Krannert’s “Doing Business in the U.S.” program, introduced in 2010 as part of the school’s city and career trek offerings, helps fill that gap. While city treks are limited to one-day trips to such Midwest business hubs as Chicago, Indianapolis and Cincinnati, career treks take students to more distant and heavily populated regions of the U.S. for a week.

The treks are organized by Mullens and other KPDC staffers in partnership with the school’s external relations and development areas and the Krannert Graduate Student Association (KGSA).

Doing Business in the U.S., which is modeled after similar programs that take students on career treks to other continents, primarily attracts international students while many of their domestic classmates journey overseas for Global Week.

California, here we come

This year, 15 students traveled to Silicon Valley and the San Francisco Bay Area in California for five days to explore West Coast businesses and industries. Participants learned about successful corporate global operations and integrated supply chains, networked with Purdue and Krannert alumni, and explored one of the largest regional economies in the country.

“Our friends at the Purdue West Coast Partnership Center (see sidebar) were instrumental in planning and implementing this year’s program,” says Mullens. “We were able to leverage alumni connections and resources to provide students with meaningful contacts that have already generated potential intern and full-time opportunities.”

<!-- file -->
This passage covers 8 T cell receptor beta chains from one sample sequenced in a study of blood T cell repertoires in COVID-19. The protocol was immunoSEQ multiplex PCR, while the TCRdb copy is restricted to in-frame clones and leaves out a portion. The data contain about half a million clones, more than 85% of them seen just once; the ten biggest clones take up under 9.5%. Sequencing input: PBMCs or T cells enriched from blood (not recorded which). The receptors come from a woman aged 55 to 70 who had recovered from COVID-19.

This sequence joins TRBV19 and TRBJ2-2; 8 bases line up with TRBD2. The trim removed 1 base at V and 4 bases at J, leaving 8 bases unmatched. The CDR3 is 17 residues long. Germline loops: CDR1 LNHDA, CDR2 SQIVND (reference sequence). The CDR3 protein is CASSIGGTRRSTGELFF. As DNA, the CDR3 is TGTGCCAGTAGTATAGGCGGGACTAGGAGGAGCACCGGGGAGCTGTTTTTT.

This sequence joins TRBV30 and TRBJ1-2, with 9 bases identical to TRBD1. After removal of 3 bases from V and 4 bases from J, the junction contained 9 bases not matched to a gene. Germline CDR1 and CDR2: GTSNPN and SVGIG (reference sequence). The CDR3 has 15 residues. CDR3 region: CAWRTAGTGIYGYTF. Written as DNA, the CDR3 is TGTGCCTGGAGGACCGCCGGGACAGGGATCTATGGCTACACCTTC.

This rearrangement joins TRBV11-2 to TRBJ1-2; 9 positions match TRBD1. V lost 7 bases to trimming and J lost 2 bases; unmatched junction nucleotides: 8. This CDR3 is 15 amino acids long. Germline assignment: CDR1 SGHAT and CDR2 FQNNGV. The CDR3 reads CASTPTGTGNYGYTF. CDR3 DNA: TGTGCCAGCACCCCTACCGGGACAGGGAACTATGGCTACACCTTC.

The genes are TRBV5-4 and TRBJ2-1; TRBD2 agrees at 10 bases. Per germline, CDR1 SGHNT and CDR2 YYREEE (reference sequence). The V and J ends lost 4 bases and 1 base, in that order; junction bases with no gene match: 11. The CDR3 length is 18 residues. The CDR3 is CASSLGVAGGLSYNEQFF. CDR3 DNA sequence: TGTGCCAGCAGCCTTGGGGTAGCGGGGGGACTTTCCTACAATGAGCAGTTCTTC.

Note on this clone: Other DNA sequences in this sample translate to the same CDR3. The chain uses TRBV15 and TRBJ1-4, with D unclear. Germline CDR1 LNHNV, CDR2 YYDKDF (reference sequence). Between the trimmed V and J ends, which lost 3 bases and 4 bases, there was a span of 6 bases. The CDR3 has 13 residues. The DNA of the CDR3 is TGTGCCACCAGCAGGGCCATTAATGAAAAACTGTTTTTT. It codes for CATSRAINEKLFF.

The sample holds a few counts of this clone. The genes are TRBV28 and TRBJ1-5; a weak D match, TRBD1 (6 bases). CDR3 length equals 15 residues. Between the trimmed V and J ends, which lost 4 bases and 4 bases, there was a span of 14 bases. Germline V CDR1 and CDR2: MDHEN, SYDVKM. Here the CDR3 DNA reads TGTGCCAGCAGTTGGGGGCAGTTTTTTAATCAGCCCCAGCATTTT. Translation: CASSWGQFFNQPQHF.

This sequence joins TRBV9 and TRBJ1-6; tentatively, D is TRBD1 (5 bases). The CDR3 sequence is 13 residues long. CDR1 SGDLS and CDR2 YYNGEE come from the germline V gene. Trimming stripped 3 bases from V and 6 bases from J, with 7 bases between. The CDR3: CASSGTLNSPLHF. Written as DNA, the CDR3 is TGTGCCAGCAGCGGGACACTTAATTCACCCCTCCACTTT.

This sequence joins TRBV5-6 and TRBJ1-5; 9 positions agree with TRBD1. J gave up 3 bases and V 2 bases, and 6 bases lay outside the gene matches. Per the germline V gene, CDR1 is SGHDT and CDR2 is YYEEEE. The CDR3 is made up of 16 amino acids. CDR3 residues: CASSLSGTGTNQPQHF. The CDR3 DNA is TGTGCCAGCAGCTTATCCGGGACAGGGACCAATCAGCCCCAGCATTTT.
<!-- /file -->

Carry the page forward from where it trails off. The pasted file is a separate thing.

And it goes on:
The group began the week at Cisco Systems, where Charlotte Lunsford (MBA ’01), controller of Go-To-Market Shared Services, led them on a tour of the IT giant’s San Jose headquarters and hosted a Q&A luncheon with a panel of other top executives and Purdue alumni.

“We had the opportunity to ask intriguing questions about Cisco’s businesses and the panelists’ professional development,” says Jing Zhao, a second-year MBA student from China. “They were very welcoming, and it was amazing to learn about the evolution of such a large and innovative company.”


This year's career trek took students to Silicon Valley and the San Francisco Bay Area in California for five days to explore West Coast businesses and industries, including Google and Cisco Systems. (Photo by Kris Knotts)

The students also visited with Purdue alumni at Old Navy and Shell Martinez Refinery, and while in Silicon Valley toured the headquarters of LinkedIn and Google.

“The heart of a business is its culture, and LinkedIn had the relaxed and collaborative feel one would expect of a social media company,” says Zhao, who studies operations and supply-chain management. “Employees were openly communicating with each other and we rarely saw anyone working alone.”

Students found a similar work environment at Google, where following the tour they were treated to an hour-long discussion with Purdue alumnus Jim Miller (BSAAE ’86), the Internet company’s vice resident of operations.

“He not only shared valuable experiences from his professional career, but also gave us insight into the unique culture of Google and its long-term growth strategy,” says Sutapa Paul, a second-year MBA from India studying finance and strategic management.

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